The education issues of indonesian street children
Aun Falestien Faletehan
UNICEF defines Child Work as “Children’s participation in economic
activity that does not negatively effect their health and development or
interfere with education can be positive. Work that does not interfer with
education (light work) is permitted from the age of 12 years under the
International labour Organization (ILO) Convention 138”.
While the Child Labour is “more narrowly defined and refers to children
working in contravention of the above standards. This means all children
below 12 years of age working in any economic activities, those age 12 to
14 years engaged in harmful work, and all children engaged in the worst
forms of child labour.”
Based on ILO, child labour refers to work that is mentally, physically,
socially or morally dangerous and harmful to children; and interferes with
their schooling; by depriving them of the opportunity to attend school; by
obliging them to leave school prematurely; or by requiring them to
attempt to combine school attendance with excessively long and heavy
The broader concept of “Beneficial vs Harmful “
as a form of child labour?
are engaged in various forms of informal income generation in
order to contribute to the household economy or for personal
It has been argued that economic independence, and ability to
contribute to the household, is an important psychological factor
in street children’s resiliency, self-confidence and feelings of self-
All children who live outside their homes and do economic
activities in the street are now called street children. With this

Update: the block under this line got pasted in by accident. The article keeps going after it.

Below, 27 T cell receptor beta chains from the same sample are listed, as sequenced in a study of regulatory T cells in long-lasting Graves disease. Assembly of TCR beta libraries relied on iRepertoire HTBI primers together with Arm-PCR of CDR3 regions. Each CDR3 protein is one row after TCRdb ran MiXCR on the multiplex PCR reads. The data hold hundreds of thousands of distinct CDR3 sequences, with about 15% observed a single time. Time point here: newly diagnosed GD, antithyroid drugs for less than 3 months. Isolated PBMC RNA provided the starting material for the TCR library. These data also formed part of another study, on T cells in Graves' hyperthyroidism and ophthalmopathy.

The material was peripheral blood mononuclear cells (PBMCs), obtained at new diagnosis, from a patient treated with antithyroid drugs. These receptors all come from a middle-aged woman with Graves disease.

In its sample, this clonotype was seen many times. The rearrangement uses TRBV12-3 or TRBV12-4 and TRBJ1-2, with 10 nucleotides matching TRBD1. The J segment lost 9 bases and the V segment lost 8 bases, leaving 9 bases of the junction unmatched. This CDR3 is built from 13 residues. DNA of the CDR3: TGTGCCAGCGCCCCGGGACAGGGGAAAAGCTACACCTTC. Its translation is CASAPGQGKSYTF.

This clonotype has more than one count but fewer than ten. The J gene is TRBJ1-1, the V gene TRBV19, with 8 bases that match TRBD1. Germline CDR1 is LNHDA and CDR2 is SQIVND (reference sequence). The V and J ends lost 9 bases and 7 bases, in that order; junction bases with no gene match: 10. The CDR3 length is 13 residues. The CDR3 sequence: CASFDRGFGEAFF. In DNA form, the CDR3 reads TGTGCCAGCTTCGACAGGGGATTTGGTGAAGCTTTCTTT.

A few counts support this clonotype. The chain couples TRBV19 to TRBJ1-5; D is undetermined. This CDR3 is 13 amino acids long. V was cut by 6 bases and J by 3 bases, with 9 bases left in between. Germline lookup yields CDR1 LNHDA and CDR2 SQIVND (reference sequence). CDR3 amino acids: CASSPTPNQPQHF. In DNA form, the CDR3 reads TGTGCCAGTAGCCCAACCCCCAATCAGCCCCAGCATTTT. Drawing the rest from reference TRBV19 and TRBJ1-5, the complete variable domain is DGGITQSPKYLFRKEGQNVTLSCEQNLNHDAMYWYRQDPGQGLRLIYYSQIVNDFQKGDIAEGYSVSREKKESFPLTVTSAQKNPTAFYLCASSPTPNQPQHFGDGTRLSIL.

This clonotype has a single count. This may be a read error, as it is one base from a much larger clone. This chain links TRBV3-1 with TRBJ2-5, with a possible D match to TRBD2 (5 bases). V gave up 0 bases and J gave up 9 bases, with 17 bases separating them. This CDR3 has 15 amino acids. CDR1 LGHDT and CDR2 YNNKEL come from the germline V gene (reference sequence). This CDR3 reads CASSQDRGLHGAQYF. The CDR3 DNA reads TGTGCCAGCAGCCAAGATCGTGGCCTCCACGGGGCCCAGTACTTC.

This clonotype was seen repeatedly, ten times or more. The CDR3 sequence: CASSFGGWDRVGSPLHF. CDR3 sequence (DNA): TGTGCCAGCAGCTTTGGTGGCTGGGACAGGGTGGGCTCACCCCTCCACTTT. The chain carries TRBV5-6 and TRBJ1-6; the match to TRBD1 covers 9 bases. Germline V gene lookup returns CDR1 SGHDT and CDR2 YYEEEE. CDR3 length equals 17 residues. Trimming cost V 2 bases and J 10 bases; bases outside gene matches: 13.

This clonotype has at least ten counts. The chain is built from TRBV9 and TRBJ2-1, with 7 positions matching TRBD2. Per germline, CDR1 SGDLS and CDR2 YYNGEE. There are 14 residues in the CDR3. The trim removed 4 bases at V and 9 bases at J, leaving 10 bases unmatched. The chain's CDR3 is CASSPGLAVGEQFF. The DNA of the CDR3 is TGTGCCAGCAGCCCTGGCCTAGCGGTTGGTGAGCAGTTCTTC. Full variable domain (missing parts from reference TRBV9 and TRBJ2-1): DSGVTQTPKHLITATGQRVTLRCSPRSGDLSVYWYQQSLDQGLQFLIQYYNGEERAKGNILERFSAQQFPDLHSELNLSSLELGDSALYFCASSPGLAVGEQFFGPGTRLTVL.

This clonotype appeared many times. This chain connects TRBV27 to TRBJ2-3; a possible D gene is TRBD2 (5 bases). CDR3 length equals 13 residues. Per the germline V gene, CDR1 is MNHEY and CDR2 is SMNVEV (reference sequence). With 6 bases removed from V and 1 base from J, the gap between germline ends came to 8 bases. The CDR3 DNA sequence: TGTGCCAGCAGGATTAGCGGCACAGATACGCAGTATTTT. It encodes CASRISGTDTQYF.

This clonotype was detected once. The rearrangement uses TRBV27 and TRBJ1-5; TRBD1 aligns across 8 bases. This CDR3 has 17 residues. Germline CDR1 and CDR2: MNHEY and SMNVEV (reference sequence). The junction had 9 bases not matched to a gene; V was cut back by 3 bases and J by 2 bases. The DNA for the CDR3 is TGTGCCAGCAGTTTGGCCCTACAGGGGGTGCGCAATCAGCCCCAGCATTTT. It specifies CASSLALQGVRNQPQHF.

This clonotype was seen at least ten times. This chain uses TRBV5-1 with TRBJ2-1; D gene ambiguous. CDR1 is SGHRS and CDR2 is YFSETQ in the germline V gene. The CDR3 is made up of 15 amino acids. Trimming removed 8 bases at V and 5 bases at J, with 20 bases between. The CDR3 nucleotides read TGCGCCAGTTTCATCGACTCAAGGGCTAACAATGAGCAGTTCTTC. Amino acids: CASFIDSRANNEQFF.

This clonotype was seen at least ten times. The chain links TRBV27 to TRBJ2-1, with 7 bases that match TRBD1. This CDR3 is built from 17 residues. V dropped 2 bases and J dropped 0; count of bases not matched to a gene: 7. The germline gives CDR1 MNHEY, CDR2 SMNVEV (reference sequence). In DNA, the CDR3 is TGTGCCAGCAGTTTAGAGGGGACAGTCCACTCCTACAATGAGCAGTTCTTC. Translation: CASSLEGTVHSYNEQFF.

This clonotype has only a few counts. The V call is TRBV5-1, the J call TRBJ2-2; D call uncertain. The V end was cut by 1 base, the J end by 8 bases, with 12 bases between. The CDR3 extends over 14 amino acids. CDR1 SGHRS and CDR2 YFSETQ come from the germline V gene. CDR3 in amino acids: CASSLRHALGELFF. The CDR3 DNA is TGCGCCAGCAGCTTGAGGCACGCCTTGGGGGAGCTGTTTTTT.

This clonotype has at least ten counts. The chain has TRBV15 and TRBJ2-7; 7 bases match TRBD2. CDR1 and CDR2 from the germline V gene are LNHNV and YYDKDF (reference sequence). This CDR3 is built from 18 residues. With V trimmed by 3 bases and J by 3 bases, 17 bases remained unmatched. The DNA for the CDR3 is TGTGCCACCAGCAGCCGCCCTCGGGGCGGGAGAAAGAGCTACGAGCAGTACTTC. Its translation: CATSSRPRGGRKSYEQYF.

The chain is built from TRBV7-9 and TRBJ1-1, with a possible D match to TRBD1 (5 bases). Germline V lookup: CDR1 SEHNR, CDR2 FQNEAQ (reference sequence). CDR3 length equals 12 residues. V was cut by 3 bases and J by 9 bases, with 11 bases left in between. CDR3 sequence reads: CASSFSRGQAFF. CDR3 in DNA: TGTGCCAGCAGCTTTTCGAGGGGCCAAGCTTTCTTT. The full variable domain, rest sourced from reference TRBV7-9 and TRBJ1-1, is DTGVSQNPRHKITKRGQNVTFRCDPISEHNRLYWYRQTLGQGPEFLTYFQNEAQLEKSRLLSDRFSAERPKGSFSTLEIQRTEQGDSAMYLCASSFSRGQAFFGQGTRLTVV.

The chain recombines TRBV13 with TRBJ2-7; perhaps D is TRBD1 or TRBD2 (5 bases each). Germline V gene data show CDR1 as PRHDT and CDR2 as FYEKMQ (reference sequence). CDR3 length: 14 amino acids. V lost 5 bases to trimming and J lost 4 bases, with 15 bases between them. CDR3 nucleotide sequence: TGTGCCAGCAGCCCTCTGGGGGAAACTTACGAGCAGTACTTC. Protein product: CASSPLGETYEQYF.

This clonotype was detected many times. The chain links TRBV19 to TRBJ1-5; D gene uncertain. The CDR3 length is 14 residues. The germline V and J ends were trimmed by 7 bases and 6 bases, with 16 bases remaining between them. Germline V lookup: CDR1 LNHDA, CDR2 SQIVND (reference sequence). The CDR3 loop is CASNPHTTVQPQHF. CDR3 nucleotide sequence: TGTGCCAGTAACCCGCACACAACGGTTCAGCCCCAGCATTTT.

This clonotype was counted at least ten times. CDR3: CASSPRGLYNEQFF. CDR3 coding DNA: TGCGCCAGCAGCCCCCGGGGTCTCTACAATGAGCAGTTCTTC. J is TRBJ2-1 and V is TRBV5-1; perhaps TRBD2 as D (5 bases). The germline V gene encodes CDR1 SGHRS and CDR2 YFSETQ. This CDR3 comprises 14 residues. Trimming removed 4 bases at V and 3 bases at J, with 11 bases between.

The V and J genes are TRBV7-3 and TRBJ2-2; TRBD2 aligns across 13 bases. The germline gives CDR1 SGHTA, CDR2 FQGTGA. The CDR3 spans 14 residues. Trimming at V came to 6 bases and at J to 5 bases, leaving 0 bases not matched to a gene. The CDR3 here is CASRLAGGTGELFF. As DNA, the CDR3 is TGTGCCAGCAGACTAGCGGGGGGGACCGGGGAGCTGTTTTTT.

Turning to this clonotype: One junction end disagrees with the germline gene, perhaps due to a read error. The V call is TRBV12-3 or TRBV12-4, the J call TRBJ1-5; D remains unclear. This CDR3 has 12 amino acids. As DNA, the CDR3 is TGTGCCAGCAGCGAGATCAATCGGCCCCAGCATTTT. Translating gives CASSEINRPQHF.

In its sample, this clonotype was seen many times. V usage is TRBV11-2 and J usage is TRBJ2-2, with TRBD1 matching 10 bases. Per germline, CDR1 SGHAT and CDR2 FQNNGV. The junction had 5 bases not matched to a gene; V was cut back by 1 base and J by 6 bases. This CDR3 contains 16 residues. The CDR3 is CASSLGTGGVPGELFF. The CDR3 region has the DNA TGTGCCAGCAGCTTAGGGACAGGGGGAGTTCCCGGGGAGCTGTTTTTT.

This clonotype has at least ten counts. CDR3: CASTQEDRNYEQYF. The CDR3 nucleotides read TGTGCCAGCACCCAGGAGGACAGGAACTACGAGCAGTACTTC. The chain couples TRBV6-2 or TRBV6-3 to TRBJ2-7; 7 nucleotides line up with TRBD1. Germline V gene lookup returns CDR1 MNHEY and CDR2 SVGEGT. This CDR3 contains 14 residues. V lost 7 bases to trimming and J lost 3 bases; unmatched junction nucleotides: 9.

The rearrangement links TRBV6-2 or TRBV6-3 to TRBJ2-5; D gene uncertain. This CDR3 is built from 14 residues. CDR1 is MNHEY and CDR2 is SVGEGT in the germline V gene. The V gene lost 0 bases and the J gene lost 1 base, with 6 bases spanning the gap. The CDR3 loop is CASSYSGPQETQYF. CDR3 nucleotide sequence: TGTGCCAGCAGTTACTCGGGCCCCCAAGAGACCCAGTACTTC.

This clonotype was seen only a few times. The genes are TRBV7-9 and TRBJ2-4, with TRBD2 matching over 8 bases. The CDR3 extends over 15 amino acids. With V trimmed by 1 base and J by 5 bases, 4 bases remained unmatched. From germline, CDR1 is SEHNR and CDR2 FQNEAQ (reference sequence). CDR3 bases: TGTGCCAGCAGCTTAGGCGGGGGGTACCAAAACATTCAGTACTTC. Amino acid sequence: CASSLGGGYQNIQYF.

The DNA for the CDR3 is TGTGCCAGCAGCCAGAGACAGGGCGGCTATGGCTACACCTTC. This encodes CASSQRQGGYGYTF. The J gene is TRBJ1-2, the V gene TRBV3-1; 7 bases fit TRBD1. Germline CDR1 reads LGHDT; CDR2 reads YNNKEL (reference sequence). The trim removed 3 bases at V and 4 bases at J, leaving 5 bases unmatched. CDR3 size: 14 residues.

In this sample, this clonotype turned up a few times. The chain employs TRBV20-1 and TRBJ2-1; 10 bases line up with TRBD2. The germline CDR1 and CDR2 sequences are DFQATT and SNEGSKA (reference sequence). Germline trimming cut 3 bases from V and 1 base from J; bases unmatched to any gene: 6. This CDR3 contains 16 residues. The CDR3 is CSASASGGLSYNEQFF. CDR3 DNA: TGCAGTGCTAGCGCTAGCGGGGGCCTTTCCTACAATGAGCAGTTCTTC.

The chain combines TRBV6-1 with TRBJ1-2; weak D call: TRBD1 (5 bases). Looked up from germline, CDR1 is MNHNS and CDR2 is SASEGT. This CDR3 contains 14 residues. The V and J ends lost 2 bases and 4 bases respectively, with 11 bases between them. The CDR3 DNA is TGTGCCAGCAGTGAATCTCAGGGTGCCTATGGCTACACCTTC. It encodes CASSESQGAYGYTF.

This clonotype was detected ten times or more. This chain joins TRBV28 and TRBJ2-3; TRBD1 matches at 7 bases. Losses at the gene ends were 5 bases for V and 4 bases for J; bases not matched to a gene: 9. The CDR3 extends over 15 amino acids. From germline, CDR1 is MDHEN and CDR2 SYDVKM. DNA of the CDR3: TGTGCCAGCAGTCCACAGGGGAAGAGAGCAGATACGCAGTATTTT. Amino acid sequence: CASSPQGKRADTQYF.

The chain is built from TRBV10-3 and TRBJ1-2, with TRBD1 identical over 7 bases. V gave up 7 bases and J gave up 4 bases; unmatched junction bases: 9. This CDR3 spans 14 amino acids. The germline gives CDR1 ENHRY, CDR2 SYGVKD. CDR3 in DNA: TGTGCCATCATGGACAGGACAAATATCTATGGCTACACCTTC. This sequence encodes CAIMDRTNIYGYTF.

definition, children forced into prostitution and working children
can also be called street children.
Street children with family:
• Still get attention from family
• Continue their schooling
• Work longer hours because forced to bring money to family
• Apply more concentration to their work
• Work as vendors, beggars, street singers, shoe shiners, etc.
• More independent and appear to enjoy their work more
• More exposed to, and subsequently exhibit more violent behaviour
• Drop out of school
• Receive less or no attention from family
• Tend to use drugs and engage in gambling activities
• Poor health
The Consortium for Street Children (CSC) consists of 56 UK based organisations,
working in 89 countries, dedicated to the welfare and rights of street living and
working children and children at risk of taking to street life
Fighting for the rights of street children in developing countries, the Peduli Anak
Foundation can be characterized as an international NGO. Peduli Anak’s unique